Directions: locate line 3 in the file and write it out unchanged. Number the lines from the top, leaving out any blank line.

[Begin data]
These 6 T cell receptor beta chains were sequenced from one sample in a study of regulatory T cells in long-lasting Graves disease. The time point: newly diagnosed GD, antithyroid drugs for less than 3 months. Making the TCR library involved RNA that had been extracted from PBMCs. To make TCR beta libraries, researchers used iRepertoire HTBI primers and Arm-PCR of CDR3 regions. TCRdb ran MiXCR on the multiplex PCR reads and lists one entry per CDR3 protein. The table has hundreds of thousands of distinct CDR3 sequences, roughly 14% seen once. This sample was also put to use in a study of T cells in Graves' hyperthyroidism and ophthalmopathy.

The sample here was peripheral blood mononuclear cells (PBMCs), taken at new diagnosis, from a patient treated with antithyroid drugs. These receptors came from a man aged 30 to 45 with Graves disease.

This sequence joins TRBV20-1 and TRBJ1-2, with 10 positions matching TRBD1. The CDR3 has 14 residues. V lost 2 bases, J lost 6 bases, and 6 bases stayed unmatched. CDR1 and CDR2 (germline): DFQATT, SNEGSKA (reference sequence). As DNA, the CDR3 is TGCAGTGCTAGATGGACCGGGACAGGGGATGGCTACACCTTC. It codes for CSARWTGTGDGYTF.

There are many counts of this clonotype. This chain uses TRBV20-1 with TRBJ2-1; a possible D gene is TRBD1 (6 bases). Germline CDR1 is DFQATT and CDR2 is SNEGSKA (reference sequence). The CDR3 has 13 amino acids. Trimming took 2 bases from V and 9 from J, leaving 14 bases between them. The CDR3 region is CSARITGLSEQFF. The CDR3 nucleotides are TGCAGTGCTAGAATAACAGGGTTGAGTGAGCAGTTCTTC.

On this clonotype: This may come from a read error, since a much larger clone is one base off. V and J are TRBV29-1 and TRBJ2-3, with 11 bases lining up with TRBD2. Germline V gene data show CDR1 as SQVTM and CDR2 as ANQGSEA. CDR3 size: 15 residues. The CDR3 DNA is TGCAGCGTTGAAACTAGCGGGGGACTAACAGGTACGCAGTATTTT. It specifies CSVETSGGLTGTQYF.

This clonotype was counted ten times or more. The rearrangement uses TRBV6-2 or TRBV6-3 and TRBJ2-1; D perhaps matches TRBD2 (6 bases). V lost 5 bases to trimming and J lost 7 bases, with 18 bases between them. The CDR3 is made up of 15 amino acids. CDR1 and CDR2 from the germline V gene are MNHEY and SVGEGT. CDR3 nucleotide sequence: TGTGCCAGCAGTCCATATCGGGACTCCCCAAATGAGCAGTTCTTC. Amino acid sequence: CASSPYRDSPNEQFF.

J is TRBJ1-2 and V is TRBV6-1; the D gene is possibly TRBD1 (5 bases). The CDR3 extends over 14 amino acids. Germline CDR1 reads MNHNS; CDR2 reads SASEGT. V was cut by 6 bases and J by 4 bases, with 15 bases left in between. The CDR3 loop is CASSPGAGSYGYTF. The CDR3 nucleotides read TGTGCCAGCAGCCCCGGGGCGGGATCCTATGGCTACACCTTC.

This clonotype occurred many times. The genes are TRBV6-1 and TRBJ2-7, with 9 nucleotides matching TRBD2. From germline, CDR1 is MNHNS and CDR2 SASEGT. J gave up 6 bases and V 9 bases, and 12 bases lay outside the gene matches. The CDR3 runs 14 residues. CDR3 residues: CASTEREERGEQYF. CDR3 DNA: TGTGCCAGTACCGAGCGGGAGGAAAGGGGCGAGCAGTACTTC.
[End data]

This sequence joins TRBV20-1 and TRBJ1-2, with 10 positions matching TRBD1. The CDR3 has 14 residues. V lost 2 bases, J lost 6 bases, and 6 bases stayed unmatched. CDR1 and CDR2 (germline): DFQATT, SNEGSKA (reference sequence). As DNA, the CDR3 is TGCAGTGCTAGATGGACCGGGACAGGGGATGGCTACACCTTC. It codes for CSARWTGTGDGYTF.